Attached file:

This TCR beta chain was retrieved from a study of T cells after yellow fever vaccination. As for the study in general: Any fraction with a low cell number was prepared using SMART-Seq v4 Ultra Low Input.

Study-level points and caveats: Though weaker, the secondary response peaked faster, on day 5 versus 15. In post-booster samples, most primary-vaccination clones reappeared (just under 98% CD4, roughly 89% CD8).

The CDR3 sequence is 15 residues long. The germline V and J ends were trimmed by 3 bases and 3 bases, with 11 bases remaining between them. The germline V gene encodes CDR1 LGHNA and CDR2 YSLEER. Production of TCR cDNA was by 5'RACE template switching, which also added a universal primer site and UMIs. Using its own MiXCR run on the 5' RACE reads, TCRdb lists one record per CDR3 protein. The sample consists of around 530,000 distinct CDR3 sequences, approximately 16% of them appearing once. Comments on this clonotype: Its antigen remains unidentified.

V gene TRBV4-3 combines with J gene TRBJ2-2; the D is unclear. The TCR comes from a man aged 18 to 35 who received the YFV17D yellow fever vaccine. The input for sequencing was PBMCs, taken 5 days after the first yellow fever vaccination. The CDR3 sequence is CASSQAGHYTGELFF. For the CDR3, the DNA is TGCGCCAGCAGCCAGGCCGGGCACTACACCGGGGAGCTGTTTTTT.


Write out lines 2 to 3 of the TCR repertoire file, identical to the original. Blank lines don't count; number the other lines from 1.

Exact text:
Study-level points and caveats: Though weaker, the secondary response peaked faster, on day 5 versus 15. In post-booster samples, most primary-vaccination clones reappeared (just under 98% CD4, roughly 89% CD8).

The CDR3 sequence is 15 residues long. The germline V and J ends were trimmed by 3 bases and 3 bases, with 11 bases remaining between them. The germline V gene encodes CDR1 LGHNA and CDR2 YSLEER. Production of TCR cDNA was by 5'RACE template switching, which also added a universal primer site and UMIs. Using its own MiXCR run on the 5' RACE reads, TCRdb lists one record per CDR3 protein. The sample consists of around 530,000 distinct CDR3 sequences, approximately 16% of them appearing once. Comments on this clonotype: Its antigen remains unidentified.